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The Pamphlet Collection of Sir Robert Stout: Volume 69

The Primacy Dispute. — (Nelson Evening Mail, February 14.)

page 6

The Primacy Dispute.

(Nelson Evening Mail, February 14.)

It has not been been without considerable hesitation that we have decided to reprint a couple of articles from the Christchurch Press on the Primacy dispute, but believing that many of our readers, other than the members of the Church, of which Bishop Suter is the head in this diocese, take an interest in the matter, we think it well to let them know how shamefully he is being maligned on account of the action he has taken in the direction of upholding the laws of the General Synod, which is the governing body of his Church. Before proceeding to read our remarks thereon we ask those under whose notice they may come to be good enough to peruse the articles in question, which will be found on another page, Presuming that this request has been complied with, we will now go on to show how utterly unfair and unreasonable are the comments passed upon his conduct, We do not propose to enter into all the details of what the Press rightly calls the "disgraceful dispute" about the Primacy, but we cannot stand quietly by and see an estimable gentleman, a true-hearted Christian, and a hard working and popular dignitary of the Church thus grossly calumniated, and will therefore in as few words as possible put the matter in its true light. What is it then that this "vain," "obstinate." "grasping," "self-opinionated," "masquerading," prelate—we have merely culled a few of the choicest epithets from our hysterical contemporary's vocabulary—what is it he has done to bring all this storm of abuse and vituperation on his devoted head? The story we think can be very briefly, told. In February, 1889, the General Synod met, the Primate (Bishop Harper) intimated his intention of resigning, and the Synod thereupon proceeded to elect his successor. This was in direct opposition to its own laws, the Canons providing that such election should only take place when a vacancy had occurred—which it had not—and that in the interregnum the senior Bishop should he the acting Primate. The mistake was not wilfully made, since none of the members of the Synod appear to have noticed it, but for all that, it was made Upon Bishop Suter returning to his diocese in March his attention was called to the irregularity by Mr. Albert Pitt, the Chancellor of the Diocese, but at that time the Bishop paid little attention to it. In the month of August, the Canons, which had been printed in Dunedin, were circulated among the members of the synod. Then the Bishop saw, as everybody else must see who reads them, for they are so plain that they cannot be misunderstood, that a very grave error, which might lead to future complications, had been made. The Primate had not yet carried out his expressed intention of resigning, and Bishop Miter, anticipating that he might do so, wrote informing him of the irregularity that had been pointed out to him by Mr Pitt, and showing the very difficult position in which he (Bishop Suter) would be placed upon receiving his resignation, and begging him to consider the position. He added:—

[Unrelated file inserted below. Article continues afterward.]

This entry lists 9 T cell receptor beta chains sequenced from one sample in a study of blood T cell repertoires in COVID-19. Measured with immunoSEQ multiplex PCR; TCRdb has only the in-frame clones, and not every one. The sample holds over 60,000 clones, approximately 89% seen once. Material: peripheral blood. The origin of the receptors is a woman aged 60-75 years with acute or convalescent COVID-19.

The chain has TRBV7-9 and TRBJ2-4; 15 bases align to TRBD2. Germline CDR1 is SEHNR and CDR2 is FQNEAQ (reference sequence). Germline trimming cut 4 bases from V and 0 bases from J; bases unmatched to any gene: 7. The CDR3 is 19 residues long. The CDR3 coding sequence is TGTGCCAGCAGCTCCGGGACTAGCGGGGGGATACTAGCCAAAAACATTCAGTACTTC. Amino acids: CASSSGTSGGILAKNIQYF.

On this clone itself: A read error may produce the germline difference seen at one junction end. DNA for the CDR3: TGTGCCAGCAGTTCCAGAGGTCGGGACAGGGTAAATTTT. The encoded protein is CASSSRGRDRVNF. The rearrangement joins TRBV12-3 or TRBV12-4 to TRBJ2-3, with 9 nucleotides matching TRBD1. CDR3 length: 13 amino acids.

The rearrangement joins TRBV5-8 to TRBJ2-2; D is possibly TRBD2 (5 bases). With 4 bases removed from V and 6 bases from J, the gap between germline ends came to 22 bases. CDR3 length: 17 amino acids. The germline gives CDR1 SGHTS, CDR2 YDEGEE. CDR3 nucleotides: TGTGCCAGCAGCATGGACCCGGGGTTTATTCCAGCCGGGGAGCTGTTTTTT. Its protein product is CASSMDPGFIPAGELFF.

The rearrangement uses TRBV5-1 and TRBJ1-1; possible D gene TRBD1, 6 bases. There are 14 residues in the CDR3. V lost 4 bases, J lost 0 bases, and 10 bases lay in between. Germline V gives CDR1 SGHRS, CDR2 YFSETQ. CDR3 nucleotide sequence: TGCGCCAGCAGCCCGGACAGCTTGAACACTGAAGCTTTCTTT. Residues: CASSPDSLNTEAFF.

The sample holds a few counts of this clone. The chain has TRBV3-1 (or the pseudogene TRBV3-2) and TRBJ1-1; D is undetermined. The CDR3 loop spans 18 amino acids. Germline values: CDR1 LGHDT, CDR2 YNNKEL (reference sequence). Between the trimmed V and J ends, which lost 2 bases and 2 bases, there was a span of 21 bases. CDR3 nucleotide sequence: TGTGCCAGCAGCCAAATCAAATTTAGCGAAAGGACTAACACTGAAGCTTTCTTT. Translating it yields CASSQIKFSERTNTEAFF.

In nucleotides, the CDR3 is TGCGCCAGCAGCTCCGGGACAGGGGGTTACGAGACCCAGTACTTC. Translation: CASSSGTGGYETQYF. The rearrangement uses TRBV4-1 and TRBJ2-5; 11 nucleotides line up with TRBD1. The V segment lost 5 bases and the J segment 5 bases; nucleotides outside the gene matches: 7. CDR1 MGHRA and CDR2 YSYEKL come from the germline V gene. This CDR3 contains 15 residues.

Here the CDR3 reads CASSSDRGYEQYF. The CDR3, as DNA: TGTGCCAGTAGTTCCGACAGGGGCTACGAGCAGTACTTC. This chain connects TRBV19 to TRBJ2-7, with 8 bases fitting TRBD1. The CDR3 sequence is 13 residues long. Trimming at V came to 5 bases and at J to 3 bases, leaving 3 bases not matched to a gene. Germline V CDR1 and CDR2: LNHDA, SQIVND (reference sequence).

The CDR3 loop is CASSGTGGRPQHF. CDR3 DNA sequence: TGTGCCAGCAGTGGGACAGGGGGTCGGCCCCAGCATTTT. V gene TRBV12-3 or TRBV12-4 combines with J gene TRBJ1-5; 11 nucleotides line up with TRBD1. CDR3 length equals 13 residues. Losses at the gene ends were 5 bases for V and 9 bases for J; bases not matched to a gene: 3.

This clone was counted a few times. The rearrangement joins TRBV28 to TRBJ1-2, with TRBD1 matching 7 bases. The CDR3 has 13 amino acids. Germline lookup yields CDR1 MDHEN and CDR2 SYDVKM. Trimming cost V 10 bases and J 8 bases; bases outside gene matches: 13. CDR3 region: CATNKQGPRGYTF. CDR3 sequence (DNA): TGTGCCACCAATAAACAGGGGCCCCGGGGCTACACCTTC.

"I deeply regret that any such difficulties should have arisen, because my motives are in danger of being-misunderstood, but I should never forgive myself if, from fear of being misunderstood, I allowed what, as far as I know, was contrary to the laws, to be done with my acquiescence. I have by Mr Pitt's advice made similar communications to the other Bishops."

In September the Primate sent in his resignation to Bishop Suter, who there upon decided to refer the question to the Standing Commission for their decision thereon, and-again in accordance with the Canons which provide that two parties interested must unite in submitting a case to the Commission—he obtained the consent of Bishop Harper, the late Primate, to join with him in doing so. Some of our readers may want to know what the Standing Commission had to do with the matter, and what was their right to interfere even upon being invited to do so. We will quote Title C Canon IV. Section 9 for their information:—"All doubts which may arise in the interpretation of any Canon or Statute already passed or hereafter to be passed by the General Synod or by any Diocesan Synod, shall be submitted for final decision to the Standing Commission and to no other Tribunal whatever. "That is plain enough. That doubts had arisen was admitted by Bishop Harper, as shown by the fact of his agreeing to prepare a case in conjunction with Bishop Suter for submission to the only Tribunal which the General Synod recognised. Bishop Suter communicated to the other Bishops what he and the late Primate were doing, and in the reply he received from the Bishop of Wellington were the following words:— page 7